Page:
The countdown begins to Christmas! In the United Kingdom, the tinsel is being strung around the house, thick festive jumpers are being worn and warm mulled wine is being drunk. But what about the rest of the world? How do other countries celebrate Christmas?
In the United Kingdom, most British families celebrate Christmas together on the 25th of December – often to have a traditional Christmas lunch after having opened their presents in front of each other. However, Christmas is celebrated in the Netherlands on the 5th of December and for Russia and Ukraine, Christmas is celebrated on the 7th of January! Its also very common to see a Christmas tree in a British household, which was first popularized by Prince Albert. Prince Albert has german origins and he missed his own Christmas traditions, hence why he brought the Christmas tree to the British public. Whereas in India, people decorate mango and banana trees instead of fir trees, due to the hot climate, and Ukrainians decorate their trees with spider webs due to an old legend where a spider turned their webs into gold and silver for a poor family.
Christmas isn’t just about the day itself – it is about the weeks leading up to it. The United Kingdom usually preps for Christmas by carol singing, festive markets, and Christmas fairy lights. On the 5th of December, German children leave shoes outside the house to be filled with sweets overnight. In Czech republic, single women, on Christmas Eve, will turn their backs to the house and throw a shoe over their shoulder to see whether they will find love or not next year. In Norway on Christmas Eve, there is the strict rule of no cleaning – all brooms are kept locked away in case they are stolen by witches. Finally, Japanese usually tuck into a bucket of KFC on Christmas eve due to a widespread ad campaign for the deep-fried fast-food in 1974.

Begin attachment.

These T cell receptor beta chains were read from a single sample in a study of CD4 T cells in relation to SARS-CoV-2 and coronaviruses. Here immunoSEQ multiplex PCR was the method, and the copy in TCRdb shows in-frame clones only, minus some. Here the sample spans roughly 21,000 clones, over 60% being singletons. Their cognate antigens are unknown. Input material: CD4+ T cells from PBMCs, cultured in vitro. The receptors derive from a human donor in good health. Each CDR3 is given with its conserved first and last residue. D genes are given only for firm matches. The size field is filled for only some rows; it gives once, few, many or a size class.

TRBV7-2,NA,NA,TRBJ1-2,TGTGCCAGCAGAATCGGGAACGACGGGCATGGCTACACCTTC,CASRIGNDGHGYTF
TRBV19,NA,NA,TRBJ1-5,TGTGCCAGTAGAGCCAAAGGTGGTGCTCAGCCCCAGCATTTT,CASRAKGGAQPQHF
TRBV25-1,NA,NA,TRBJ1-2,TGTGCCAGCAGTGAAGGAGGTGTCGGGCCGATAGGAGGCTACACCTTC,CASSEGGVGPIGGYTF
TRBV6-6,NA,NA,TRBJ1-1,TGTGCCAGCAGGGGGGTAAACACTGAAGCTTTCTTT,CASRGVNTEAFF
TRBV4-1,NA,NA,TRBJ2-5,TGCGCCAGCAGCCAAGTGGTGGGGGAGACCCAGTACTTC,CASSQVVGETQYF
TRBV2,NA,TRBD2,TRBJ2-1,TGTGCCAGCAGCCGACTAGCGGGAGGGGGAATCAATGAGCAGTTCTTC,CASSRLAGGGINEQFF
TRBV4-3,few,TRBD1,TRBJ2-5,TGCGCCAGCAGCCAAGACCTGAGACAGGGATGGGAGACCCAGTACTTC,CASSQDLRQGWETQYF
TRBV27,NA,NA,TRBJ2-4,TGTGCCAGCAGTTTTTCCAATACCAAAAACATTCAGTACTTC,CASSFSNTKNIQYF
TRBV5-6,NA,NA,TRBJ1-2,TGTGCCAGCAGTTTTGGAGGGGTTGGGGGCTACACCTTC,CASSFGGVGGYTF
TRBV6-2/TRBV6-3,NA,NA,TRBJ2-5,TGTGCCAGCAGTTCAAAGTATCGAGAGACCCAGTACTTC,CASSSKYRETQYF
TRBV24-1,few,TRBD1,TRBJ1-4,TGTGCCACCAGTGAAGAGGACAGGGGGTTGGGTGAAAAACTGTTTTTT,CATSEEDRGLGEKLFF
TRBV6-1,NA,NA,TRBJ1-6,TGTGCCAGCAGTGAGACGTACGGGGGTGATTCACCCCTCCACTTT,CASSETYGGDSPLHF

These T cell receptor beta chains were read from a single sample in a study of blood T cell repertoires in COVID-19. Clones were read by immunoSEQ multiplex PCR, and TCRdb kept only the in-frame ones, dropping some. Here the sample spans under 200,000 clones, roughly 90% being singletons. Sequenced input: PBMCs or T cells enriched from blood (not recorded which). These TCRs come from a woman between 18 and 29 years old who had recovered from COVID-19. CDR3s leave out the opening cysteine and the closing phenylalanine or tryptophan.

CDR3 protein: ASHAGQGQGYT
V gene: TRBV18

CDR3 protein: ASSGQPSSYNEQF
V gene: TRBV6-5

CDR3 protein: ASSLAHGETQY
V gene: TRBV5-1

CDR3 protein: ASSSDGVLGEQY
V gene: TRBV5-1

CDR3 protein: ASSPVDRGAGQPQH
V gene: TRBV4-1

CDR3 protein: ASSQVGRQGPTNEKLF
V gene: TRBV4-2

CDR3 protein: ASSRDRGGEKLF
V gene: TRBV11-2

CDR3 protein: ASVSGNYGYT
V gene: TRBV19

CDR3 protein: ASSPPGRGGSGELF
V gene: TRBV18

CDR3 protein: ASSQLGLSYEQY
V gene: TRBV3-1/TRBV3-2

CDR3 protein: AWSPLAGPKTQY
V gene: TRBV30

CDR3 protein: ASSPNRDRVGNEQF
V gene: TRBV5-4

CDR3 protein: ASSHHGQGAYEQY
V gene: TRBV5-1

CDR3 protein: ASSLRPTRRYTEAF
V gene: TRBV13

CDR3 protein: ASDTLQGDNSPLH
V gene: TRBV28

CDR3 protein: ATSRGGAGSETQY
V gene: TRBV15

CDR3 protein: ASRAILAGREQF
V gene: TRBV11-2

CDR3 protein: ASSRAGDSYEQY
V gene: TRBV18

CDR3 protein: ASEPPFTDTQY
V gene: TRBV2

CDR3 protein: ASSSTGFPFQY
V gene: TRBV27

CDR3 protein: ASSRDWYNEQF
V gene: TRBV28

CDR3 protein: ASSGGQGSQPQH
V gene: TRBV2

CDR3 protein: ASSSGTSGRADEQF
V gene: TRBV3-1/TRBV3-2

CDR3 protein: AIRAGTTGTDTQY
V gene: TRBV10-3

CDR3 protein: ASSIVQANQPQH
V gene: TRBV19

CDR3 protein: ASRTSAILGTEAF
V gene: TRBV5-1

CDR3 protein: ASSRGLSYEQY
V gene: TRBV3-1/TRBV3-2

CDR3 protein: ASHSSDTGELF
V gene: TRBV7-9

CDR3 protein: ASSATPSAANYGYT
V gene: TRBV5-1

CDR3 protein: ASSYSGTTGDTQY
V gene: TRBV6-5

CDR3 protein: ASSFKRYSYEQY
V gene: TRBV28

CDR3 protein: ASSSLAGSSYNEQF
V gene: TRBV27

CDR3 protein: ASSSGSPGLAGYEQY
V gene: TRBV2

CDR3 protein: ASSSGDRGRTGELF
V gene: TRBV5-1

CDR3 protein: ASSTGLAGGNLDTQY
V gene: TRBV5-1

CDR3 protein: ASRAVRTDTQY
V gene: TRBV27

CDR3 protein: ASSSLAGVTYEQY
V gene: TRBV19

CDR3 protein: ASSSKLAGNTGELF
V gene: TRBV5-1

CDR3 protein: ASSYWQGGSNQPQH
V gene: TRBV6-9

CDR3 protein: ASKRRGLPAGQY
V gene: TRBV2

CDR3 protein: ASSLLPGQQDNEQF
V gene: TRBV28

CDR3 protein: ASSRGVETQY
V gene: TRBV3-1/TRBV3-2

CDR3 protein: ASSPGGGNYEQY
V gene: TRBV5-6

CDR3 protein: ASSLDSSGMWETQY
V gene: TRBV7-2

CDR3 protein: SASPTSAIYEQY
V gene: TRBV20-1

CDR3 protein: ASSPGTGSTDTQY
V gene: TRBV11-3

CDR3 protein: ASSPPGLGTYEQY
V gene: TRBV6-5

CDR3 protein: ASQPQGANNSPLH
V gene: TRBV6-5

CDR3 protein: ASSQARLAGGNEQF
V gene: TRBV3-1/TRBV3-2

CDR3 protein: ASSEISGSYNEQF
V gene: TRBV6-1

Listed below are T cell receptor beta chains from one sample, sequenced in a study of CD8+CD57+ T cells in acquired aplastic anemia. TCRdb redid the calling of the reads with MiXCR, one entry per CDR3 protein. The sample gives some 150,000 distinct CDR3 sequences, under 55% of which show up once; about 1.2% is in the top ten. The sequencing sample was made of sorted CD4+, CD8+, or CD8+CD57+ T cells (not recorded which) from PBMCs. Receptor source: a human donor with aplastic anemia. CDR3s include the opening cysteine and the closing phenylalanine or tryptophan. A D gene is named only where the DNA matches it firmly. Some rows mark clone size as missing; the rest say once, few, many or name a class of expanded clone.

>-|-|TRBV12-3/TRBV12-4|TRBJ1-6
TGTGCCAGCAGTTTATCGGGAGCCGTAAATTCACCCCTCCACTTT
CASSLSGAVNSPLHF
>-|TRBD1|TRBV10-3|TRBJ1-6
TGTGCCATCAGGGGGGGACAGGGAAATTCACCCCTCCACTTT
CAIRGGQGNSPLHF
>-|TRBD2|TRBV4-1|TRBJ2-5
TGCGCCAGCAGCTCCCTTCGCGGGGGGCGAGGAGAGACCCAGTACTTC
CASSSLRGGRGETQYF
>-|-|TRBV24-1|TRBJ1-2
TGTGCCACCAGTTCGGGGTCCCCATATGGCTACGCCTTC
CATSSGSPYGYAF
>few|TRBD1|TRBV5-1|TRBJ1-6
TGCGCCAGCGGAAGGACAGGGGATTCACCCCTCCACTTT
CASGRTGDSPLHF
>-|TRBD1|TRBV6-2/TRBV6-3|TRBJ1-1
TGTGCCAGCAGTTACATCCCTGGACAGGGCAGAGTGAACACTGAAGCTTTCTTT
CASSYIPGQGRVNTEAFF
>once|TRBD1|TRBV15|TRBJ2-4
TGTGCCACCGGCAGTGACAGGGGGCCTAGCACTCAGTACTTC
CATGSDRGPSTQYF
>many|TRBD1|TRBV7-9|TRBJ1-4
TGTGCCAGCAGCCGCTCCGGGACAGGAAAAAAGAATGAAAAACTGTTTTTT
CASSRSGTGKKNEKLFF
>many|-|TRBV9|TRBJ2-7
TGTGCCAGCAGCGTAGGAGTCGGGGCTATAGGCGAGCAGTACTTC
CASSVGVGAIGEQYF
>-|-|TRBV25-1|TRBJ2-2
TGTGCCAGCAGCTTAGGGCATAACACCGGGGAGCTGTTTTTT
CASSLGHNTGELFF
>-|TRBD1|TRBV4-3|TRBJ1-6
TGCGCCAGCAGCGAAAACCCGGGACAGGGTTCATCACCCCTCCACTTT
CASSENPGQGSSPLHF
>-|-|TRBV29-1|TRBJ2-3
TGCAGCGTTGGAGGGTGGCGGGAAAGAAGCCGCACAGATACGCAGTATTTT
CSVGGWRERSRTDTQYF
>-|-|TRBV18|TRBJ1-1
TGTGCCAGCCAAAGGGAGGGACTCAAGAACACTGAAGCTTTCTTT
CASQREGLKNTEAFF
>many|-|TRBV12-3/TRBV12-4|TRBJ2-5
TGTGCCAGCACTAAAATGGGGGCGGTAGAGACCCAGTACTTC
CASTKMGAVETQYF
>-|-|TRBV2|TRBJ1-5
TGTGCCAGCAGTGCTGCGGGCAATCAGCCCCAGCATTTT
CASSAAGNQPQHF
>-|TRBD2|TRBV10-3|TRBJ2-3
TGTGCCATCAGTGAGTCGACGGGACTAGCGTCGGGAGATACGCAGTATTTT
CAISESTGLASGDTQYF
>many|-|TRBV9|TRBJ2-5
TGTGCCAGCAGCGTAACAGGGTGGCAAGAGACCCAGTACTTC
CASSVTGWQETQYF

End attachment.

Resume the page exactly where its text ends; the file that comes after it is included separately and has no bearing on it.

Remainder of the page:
British families will often eat turkey on Christmas day, accompanied by cranberry sauce, brussel sprouts and pigs-in-blankets and then finished off with a mince pie and some Christmas pudding. In South Africa, the Christmas delicacy is a deep-fried caterpillar of the Emperor Moth! Less unusual Christmas dishes are Romania’s Ciorba de perisoara, a delicious vegetable broth with meatballs and another is Spanish turkey stuffed with truffles, often served with chorizo and mushrooms. For dessert on Christmas, Swedes will often eat a festive rice pudding that has an almond hidden in it – whoever finds it will supposedly be married within a year. Other Christmassy desserts are Philippine’s moist rice-coconut-cheese cake, German Stollen fruit cake and Austrian’s chocolate sponge with apricot jam – delicious!
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